STAFF WRITER JENNIFER FIERRO
Ishiah “The Hill Country Strangler” Carson is living up to his nickname in the mixed martial arts world.
The 24-year-old, a 2013 Marble Falls High School graduate, is training to fight in the amateur championship against 21-year-old Anthony Sutterfield. Both fighters are 2-0 in the featherweight division.
The bout is set for Saturday, October 5, at the Arkansas Convention Center in Texarkana.
Carson plans to turn pro; the outcome of this fight will give him a better timeline on when, said manager Chris Torres, a 2011 Marble Falls graduate.
Carson, ranked No. 86 out of 800 amateur fighters nationally and No. 3 in Arkansas, defeated Josh Isaacs in 57 seconds using a triangle choke in a fight July 20. His first win was in March when he knocked out Hunter Harmon at the 2:30 mark in the first round.
“It’s more about technique to fight at 145 pounds,” said the Marble Falls man. “You want to be athletic. Definitely, it helps, but you don’t have to be. You have to have a high fight IQ; be someone who doesn’t panic and be calm the whole time.”
That means being able to analyze the bout as it’s happening.
Carson aims to be meticulous in setting up traps and leading the opponent right where he wants him to go. He avoids being “the angry guy,” noting that fighter usually loses.
“It’s almost like playing a physical game of chess,” he said. “You have to be tough.”
Carson, a former Marble Falls football player, said he’s always been a big fan of MMA. After high school, he knew he wanted to be a professional athlete, and the sport seemed like the right fit. Growing up, he boxed, wrestled, practiced jiu-jitsu, and grappled.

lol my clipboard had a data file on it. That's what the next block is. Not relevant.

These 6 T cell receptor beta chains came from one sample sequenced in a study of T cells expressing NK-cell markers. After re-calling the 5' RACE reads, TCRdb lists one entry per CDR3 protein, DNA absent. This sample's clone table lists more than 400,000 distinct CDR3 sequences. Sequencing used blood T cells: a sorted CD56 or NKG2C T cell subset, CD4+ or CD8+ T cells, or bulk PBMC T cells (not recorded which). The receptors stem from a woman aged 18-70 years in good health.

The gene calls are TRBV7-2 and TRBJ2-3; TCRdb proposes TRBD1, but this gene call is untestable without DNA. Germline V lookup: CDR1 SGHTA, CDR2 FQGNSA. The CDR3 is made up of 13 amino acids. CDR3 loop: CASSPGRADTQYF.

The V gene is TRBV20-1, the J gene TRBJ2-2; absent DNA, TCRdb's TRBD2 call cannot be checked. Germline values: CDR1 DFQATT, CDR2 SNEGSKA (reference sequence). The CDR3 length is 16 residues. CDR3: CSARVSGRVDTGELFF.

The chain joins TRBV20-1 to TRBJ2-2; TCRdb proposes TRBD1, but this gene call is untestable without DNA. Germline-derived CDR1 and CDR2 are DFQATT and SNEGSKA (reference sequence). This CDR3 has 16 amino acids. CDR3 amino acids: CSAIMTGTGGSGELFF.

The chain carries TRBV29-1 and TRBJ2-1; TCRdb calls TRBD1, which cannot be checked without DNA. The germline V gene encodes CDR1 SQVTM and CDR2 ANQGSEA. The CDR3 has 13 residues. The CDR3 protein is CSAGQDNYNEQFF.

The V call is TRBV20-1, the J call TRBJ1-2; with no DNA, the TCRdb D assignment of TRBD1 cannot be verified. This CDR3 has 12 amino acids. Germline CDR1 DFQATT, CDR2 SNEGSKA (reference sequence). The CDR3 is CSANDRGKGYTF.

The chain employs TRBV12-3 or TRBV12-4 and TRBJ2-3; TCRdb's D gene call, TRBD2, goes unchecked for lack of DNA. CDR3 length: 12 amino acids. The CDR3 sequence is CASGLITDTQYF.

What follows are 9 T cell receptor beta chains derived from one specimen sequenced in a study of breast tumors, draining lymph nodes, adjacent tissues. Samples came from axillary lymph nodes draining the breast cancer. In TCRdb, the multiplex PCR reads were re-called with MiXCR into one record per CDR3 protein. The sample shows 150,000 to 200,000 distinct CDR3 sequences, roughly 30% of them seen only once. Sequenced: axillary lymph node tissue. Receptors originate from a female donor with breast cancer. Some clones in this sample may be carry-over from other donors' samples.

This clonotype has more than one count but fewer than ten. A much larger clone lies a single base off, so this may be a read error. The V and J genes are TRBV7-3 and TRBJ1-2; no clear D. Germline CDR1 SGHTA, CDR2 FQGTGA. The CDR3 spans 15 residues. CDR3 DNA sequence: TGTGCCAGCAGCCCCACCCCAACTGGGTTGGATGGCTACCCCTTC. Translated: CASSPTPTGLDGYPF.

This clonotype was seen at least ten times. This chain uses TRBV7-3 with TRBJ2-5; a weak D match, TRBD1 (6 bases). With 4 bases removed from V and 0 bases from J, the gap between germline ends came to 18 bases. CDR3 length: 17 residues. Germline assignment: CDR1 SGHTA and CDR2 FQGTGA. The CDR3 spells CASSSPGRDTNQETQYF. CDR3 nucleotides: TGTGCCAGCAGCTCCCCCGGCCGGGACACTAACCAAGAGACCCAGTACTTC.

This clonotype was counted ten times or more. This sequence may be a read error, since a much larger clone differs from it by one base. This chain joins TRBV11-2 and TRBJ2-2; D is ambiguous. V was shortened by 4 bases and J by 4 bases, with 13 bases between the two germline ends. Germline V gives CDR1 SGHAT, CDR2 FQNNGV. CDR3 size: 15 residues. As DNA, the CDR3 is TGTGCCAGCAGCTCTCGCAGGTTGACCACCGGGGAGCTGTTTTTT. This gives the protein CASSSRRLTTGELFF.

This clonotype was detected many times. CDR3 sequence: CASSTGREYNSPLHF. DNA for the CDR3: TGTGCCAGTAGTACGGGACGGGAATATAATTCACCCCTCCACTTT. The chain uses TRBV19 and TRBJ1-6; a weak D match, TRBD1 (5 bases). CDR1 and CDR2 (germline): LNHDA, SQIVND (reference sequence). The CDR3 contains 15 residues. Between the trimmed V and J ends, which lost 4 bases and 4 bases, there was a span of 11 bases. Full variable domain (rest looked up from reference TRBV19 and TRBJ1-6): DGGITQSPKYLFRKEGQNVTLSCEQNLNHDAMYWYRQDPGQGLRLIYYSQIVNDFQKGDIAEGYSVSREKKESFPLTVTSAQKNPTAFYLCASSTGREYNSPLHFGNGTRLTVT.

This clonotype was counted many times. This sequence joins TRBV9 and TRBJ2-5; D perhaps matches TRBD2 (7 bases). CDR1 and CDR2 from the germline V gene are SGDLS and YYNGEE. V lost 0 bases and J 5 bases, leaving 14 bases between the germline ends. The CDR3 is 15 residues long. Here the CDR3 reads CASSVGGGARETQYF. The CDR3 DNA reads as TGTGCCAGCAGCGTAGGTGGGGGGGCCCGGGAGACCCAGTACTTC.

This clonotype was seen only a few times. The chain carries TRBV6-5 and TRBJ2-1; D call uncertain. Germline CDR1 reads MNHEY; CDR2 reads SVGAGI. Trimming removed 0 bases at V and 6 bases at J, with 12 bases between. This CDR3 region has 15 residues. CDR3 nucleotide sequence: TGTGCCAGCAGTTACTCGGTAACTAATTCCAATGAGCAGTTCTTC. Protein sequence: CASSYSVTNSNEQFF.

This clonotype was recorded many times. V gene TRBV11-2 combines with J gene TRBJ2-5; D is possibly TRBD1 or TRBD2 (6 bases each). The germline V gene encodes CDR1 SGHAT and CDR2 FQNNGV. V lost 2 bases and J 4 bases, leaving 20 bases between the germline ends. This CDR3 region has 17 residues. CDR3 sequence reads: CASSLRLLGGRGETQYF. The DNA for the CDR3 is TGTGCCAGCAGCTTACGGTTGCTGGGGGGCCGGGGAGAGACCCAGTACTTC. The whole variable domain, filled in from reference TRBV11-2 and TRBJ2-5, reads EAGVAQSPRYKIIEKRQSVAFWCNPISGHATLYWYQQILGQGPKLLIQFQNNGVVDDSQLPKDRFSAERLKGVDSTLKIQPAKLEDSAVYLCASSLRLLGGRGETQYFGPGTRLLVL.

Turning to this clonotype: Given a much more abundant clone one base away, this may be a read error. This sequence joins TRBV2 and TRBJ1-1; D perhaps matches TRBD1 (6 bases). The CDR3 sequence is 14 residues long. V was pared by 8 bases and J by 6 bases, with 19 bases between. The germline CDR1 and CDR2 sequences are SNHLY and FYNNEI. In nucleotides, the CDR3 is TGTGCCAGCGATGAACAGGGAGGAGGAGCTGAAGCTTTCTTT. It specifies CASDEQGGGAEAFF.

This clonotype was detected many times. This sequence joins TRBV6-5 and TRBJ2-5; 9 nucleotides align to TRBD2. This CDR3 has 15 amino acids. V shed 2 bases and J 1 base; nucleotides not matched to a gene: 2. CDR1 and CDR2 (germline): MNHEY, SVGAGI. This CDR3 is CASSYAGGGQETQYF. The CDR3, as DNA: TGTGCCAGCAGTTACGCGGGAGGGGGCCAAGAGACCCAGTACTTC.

He trains at Mad Dawg Fitness in Burnet under head coach Daniel Adams, who has been in the sport since 1993. A friend of Carson’s began training with Adams and was hooked on MMA soon after.
Adams didn’t immediately allow Carson to start booking bouts. He put the young man through strenuous workouts to test him physically, mentally, and emotionally to make sure he was ready for the grind.
“Anyone can show up (to the gym),” the fighter said, “but you have to prove to (Adams) you’re ready. You can get seriously hurt in this sport. You have to prove to him you’re ready to compete.”
For two years, Adams and Carson prepped, went over scenarios, conversed about the sport, and attacked workouts, some lasting up to three hours.
To support himself, Carson works two jobs: construction Monday-Thursday and waiting tables at River City Grille in Marble Falls on the weekend.
Carson looks up to Yoel Romero, a middleweight division fighter who signed with the Ultimate Fighting Championship. Romero captured a world gold medal and an Olympic silver medal as a freestyle wrestler before transitioning to MMA. Carson sees a lot of himself in Romero’s style of fighting.
“He’s very athletic and explosive,” Carson said. “We look calm and then explode when we need to.”
Check out Carson in action at fite.tv. A $14.99 fee to watch the match online is required.